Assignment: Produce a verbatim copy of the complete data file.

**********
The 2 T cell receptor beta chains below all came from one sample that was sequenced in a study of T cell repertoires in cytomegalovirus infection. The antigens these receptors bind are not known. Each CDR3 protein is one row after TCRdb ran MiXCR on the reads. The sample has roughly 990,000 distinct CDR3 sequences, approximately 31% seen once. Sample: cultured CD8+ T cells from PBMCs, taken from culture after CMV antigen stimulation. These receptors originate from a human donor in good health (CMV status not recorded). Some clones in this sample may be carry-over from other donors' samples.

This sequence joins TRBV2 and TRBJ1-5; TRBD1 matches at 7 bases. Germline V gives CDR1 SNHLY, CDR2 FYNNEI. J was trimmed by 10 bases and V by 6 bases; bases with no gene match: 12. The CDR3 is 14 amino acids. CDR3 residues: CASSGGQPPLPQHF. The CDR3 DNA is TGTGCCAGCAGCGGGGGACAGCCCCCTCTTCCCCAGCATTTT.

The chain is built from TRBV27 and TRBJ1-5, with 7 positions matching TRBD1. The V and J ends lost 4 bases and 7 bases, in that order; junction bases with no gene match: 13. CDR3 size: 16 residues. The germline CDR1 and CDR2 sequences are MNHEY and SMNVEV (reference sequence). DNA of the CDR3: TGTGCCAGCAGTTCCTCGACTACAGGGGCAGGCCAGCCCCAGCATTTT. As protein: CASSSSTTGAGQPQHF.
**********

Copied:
The 2 T cell receptor beta chains below all came from one sample that was sequenced in a study of T cell repertoires in cytomegalovirus infection. The antigens these receptors bind are not known. Each CDR3 protein is one row after TCRdb ran MiXCR on the reads. The sample has roughly 990,000 distinct CDR3 sequences, approximately 31% seen once. Sample: cultured CD8+ T cells from PBMCs, taken from culture after CMV antigen stimulation. These receptors originate from a human donor in good health (CMV status not recorded). Some clones in this sample may be carry-over from other donors' samples.

This sequence joins TRBV2 and TRBJ1-5; TRBD1 matches at 7 bases. Germline V gives CDR1 SNHLY, CDR2 FYNNEI. J was trimmed by 10 bases and V by 6 bases; bases with no gene match: 12. The CDR3 is 14 amino acids. CDR3 residues: CASSGGQPPLPQHF. The CDR3 DNA is TGTGCCAGCAGCGGGGGACAGCCCCCTCTTCCCCAGCATTTT.

The chain is built from TRBV27 and TRBJ1-5, with 7 positions matching TRBD1. The V and J ends lost 4 bases and 7 bases, in that order; junction bases with no gene match: 13. CDR3 size: 16 residues. The germline CDR1 and CDR2 sequences are MNHEY and SMNVEV (reference sequence). DNA of the CDR3: TGTGCCAGCAGTTCCTCGACTACAGGGGCAGGCCAGCCCCAGCATTTT. As protein: CASSSSTTGAGQPQHF.